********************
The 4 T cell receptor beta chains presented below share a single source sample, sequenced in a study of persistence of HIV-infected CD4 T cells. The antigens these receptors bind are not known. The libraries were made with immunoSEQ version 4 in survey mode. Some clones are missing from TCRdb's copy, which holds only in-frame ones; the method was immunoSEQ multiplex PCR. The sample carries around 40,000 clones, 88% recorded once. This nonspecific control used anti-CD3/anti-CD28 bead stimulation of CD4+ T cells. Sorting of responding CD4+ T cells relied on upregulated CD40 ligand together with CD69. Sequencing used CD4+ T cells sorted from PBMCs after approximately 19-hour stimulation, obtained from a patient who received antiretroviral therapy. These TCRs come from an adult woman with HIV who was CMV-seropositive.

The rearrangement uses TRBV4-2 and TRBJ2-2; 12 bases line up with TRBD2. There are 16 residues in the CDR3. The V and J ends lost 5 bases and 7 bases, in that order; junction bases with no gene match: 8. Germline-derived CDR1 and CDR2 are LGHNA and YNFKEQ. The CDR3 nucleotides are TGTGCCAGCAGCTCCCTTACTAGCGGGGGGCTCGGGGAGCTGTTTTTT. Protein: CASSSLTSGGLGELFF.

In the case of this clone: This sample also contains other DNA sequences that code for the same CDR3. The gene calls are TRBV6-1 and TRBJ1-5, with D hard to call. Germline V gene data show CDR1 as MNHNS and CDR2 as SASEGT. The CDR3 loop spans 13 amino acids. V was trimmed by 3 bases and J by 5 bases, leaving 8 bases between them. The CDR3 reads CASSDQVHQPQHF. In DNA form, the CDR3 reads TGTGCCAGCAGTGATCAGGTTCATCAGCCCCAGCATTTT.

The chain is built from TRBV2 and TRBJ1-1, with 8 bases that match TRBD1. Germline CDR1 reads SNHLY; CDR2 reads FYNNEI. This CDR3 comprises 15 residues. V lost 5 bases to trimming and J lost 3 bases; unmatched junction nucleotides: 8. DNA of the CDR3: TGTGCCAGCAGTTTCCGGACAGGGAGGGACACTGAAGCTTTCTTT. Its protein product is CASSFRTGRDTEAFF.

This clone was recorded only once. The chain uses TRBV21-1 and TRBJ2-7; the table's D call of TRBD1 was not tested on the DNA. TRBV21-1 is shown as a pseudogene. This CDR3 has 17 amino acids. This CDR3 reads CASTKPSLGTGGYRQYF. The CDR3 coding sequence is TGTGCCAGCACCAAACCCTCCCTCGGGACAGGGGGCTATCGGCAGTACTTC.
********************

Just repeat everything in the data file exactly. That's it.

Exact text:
The 4 T cell receptor beta chains presented below share a single source sample, sequenced in a study of persistence of HIV-infected CD4 T cells. The antigens these receptors bind are not known. The libraries were made with immunoSEQ version 4 in survey mode. Some clones are missing from TCRdb's copy, which holds only in-frame ones; the method was immunoSEQ multiplex PCR. The sample carries around 40,000 clones, 88% recorded once. This nonspecific control used anti-CD3/anti-CD28 bead stimulation of CD4+ T cells. Sorting of responding CD4+ T cells relied on upregulated CD40 ligand together with CD69. Sequencing used CD4+ T cells sorted from PBMCs after approximately 19-hour stimulation, obtained from a patient who received antiretroviral therapy. These TCRs come from an adult woman with HIV who was CMV-seropositive.

The rearrangement uses TRBV4-2 and TRBJ2-2; 12 bases line up with TRBD2. There are 16 residues in the CDR3. The V and J ends lost 5 bases and 7 bases, in that order; junction bases with no gene match: 8. Germline-derived CDR1 and CDR2 are LGHNA and YNFKEQ. The CDR3 nucleotides are TGTGCCAGCAGCTCCCTTACTAGCGGGGGGCTCGGGGAGCTGTTTTTT. Protein: CASSSLTSGGLGELFF.

In the case of this clone: This sample also contains other DNA sequences that code for the same CDR3. The gene calls are TRBV6-1 and TRBJ1-5, with D hard to call. Germline V gene data show CDR1 as MNHNS and CDR2 as SASEGT. The CDR3 loop spans 13 amino acids. V was trimmed by 3 bases and J by 5 bases, leaving 8 bases between them. The CDR3 reads CASSDQVHQPQHF. In DNA form, the CDR3 reads TGTGCCAGCAGTGATCAGGTTCATCAGCCCCAGCATTTT.

The chain is built from TRBV2 and TRBJ1-1, with 8 bases that match TRBD1. Germline CDR1 reads SNHLY; CDR2 reads FYNNEI. This CDR3 comprises 15 residues. V lost 5 bases to trimming and J lost 3 bases; unmatched junction nucleotides: 8. DNA of the CDR3: TGTGCCAGCAGTTTCCGGACAGGGAGGGACACTGAAGCTTTCTTT. Its protein product is CASSFRTGRDTEAFF.

This clone was recorded only once. The chain uses TRBV21-1 and TRBJ2-7; the table's D call of TRBD1 was not tested on the DNA. TRBV21-1 is shown as a pseudogene. This CDR3 has 17 amino acids. This CDR3 reads CASTKPSLGTGGYRQYF. The CDR3 coding sequence is TGTGCCAGCACCAAACCCTCCCTCGGGACAGGGGGCTATCGGCAGTACTTC.